Our Client Experience Leaders at Veritus often get asked for advice on donor relations. Here’s a recent example of a question we received:
Someone sends your organization a gift of $5,000 and attaches a note saying, “Please accept this gift in memory of [Name], who was a good friend of mine and loved your organization.”
How do you appropriately cultivate this person?
First, you thank the person. Obvious right? No, it’s not obvious unfortunately. We cannot believe how often this is not done at many organizations.
To help non-profits write appropriate thank you letters for people that give in memory of someone, our team has used the below template:
- On behalf of [ORG NAME] I’d like to personally thank you for your incredibly generous gift in memory of NAME. I am both honored and grateful that you’ve chosen to support our mission in NAME’s memory. By honoring NAME you’re also helping us advance [lifesaving research] for so many other [men, women, and families]. I know giving can be personal, but if you’re willing to share more about NAME and how her life inspired your gift, I’d be honored to listen. Please know, I’m your contact here at [ORG NAME] should you ever need anything. My sole role is to ensure you understand what a huge difference your gift, in NAME’s memory, is making for millions of others. I look forward to hearing back from you.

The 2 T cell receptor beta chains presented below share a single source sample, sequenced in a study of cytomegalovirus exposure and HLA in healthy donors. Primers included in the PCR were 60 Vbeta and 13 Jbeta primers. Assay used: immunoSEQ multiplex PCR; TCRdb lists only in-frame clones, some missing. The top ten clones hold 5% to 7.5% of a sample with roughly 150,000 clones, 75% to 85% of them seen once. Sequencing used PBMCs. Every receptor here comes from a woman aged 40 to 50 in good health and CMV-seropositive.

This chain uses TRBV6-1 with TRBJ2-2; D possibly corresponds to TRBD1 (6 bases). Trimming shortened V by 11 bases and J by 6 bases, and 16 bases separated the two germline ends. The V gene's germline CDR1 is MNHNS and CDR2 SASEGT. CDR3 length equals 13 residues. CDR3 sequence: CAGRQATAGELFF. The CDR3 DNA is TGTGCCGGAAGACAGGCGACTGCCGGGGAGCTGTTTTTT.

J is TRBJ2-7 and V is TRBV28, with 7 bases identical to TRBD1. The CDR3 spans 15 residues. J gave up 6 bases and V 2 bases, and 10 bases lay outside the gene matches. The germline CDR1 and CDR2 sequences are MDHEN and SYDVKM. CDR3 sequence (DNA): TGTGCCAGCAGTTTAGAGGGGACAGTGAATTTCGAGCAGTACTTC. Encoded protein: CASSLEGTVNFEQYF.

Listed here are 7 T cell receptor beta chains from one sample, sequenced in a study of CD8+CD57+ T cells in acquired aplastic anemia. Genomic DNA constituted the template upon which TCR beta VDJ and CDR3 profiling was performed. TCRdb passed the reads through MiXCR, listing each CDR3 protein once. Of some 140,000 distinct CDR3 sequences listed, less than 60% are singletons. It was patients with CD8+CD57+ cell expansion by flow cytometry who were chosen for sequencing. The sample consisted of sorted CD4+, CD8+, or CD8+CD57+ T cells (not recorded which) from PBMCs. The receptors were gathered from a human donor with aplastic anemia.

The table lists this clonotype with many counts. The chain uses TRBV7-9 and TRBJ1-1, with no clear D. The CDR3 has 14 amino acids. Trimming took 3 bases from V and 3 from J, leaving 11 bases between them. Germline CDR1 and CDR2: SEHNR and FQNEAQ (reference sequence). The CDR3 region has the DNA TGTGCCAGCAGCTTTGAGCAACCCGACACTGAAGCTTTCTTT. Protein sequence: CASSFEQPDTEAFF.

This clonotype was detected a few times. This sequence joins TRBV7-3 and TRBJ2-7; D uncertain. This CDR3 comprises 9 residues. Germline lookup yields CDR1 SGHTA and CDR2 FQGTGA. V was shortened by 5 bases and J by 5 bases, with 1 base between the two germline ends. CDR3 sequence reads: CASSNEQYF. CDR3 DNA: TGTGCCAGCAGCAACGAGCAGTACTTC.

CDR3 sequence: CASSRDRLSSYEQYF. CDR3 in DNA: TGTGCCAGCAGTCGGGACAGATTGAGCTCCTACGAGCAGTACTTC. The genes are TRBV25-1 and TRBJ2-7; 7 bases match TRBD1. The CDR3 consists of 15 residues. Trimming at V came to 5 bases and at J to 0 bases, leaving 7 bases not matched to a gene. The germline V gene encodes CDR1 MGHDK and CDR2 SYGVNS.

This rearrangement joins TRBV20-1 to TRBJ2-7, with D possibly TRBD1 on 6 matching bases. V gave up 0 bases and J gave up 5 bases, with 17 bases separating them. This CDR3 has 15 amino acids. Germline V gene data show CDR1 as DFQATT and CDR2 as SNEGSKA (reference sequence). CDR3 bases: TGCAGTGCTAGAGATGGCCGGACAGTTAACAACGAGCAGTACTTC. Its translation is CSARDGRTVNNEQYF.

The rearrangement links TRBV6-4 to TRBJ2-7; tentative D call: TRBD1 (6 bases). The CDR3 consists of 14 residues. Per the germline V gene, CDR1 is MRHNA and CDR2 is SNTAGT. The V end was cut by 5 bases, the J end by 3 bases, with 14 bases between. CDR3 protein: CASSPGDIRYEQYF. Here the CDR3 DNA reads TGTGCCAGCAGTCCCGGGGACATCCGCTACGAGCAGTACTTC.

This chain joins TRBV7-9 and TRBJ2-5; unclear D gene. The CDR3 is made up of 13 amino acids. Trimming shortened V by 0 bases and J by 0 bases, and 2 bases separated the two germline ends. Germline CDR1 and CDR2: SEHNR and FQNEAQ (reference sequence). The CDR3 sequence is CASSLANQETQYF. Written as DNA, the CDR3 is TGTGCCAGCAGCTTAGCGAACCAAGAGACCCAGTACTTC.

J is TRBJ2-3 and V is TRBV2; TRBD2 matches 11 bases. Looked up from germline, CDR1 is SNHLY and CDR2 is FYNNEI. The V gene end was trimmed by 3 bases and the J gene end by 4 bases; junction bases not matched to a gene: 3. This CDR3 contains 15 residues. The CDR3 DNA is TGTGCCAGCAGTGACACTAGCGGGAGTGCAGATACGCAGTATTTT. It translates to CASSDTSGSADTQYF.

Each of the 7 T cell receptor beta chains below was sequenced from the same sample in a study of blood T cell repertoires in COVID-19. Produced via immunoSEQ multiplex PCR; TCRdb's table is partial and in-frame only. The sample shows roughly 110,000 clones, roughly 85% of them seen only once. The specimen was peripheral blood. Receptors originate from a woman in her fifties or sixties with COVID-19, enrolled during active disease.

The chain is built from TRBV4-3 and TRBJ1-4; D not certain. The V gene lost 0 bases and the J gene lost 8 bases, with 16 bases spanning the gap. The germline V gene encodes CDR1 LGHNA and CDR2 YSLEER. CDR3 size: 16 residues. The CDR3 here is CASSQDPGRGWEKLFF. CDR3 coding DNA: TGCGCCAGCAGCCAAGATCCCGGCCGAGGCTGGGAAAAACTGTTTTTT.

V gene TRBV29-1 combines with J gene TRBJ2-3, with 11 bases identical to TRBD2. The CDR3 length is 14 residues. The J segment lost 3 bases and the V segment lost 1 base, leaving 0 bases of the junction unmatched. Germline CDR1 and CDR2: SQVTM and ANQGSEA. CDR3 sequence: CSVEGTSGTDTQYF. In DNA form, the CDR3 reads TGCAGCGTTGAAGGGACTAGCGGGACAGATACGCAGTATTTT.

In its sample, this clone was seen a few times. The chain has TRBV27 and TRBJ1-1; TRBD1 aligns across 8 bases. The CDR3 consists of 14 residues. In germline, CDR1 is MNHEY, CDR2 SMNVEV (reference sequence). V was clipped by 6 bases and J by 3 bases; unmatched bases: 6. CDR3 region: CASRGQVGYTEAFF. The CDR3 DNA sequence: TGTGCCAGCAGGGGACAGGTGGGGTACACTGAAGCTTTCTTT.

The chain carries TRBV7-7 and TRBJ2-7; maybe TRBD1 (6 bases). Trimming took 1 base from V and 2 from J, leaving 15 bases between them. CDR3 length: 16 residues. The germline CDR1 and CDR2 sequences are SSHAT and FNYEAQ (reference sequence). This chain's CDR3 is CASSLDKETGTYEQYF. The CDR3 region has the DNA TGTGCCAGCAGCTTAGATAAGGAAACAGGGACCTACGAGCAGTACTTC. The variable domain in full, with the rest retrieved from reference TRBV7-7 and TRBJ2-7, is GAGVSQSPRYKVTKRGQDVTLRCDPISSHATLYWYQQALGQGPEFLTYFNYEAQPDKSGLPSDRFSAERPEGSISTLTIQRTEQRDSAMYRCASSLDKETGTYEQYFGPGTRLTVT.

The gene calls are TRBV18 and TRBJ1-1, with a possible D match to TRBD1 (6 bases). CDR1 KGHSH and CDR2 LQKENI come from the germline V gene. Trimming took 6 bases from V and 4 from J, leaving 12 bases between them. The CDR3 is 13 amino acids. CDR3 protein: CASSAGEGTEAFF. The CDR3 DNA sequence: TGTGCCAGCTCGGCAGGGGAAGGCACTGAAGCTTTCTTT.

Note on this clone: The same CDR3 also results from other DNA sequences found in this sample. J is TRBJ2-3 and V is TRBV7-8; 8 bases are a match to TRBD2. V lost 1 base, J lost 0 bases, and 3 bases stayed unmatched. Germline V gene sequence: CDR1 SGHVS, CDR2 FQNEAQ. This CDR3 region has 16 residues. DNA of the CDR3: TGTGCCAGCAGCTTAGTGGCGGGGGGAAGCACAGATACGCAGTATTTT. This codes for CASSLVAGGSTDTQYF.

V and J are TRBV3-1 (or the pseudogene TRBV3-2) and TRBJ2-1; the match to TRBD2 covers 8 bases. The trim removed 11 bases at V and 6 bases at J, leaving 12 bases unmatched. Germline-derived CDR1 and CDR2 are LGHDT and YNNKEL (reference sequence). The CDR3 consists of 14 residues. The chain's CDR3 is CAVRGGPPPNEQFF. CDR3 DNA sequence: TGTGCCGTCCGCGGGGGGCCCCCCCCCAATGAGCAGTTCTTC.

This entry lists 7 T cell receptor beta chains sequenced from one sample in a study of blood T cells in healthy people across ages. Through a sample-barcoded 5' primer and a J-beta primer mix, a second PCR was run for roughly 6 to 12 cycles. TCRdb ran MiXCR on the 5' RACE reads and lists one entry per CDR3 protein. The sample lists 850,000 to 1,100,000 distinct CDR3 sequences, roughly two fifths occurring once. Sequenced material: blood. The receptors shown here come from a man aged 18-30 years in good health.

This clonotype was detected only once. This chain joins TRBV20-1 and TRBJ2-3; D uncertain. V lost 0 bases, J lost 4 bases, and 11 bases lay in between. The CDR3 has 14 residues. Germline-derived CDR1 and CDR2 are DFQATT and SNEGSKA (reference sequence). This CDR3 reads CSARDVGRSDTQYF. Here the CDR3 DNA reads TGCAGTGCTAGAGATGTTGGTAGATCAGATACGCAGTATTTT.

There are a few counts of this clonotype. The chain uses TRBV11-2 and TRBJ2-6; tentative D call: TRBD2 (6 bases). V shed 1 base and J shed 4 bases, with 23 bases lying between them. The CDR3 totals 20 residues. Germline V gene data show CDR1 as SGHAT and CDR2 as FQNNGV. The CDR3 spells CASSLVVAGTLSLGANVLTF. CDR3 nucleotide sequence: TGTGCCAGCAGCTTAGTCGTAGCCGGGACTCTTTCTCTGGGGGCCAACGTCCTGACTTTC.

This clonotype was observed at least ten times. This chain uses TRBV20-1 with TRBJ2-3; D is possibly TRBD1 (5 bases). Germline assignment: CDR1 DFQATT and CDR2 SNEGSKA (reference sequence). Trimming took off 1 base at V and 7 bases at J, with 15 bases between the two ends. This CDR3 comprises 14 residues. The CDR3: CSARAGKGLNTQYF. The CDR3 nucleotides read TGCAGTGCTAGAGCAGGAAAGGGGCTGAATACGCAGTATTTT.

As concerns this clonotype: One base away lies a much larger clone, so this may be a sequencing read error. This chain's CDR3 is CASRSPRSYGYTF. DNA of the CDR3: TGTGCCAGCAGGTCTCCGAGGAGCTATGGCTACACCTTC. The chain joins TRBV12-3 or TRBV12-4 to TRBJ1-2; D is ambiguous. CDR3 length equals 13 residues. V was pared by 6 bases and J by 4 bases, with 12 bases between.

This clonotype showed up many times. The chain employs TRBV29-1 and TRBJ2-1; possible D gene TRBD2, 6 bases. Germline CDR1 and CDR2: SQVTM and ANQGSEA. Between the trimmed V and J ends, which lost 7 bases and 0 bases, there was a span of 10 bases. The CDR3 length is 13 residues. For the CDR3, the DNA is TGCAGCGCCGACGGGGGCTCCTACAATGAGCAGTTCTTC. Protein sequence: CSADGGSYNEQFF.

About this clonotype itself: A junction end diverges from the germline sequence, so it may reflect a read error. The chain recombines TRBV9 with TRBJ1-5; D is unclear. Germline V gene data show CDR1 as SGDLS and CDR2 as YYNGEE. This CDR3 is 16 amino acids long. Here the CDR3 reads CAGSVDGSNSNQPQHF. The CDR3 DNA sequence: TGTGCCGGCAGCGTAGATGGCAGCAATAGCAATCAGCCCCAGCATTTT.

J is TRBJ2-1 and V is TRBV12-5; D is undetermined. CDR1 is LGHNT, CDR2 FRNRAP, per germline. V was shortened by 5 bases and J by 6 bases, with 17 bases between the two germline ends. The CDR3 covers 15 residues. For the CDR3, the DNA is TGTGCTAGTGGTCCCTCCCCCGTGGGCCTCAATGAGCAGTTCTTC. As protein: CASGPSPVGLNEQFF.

I love this, because you are inviting the person who made the gift to engage with you about the person who inspired the gift. If they do engage, this is an opportunity to find out if this person is personally interested in your mission, or if the gift was just given to memorialize someone.
Okay, now that you’ve properly thanked the person making the gift, you next need to explore if this person actually has any passion or interest in your organization. Notice that I didn’t call this person a donor. Calling them a donor isn’t appropriate yet.
Also, make sure you know your organization’s policy on memorial gifts. Some organizations we’ve worked with maintain a strict “do not ever put memorial gift givers into a major gift portfolio” policy. We don’t think that makes sense if the person actually does want to engage with you.
But, if the policy allows, the next thing you want to do is qualify this person, by reaching out to them much like you would in qualifying a donor for a portfolio. The “thank you” letter above is the first step to qualifying.
Now, if you find out a gift was made several months or even years ago and no one had reached out to that person except to send a thank you letter, this is an opportunity to report back to that person how that gift made a difference and seek to open up the conversation.
However, if the person making the gift tells you they do not wish to receive anything from the organization and that this is a one-time gift only, please honor that person’s wishes. We have heard horror stories from people who have made a memorial gift, and then they get dumped into that organization’s direct-mail stream, receiving ongoing, unwanted communication from the organization.
The point is, you have to be very careful and treat a memorial gift, and the person who made it, very carefully and with much dignity. While it’s possible that this person will not become a donor to your organization, treating them with respect, honor and dignity will ensure you have done all you can to inspire that person to continue supporting your mission.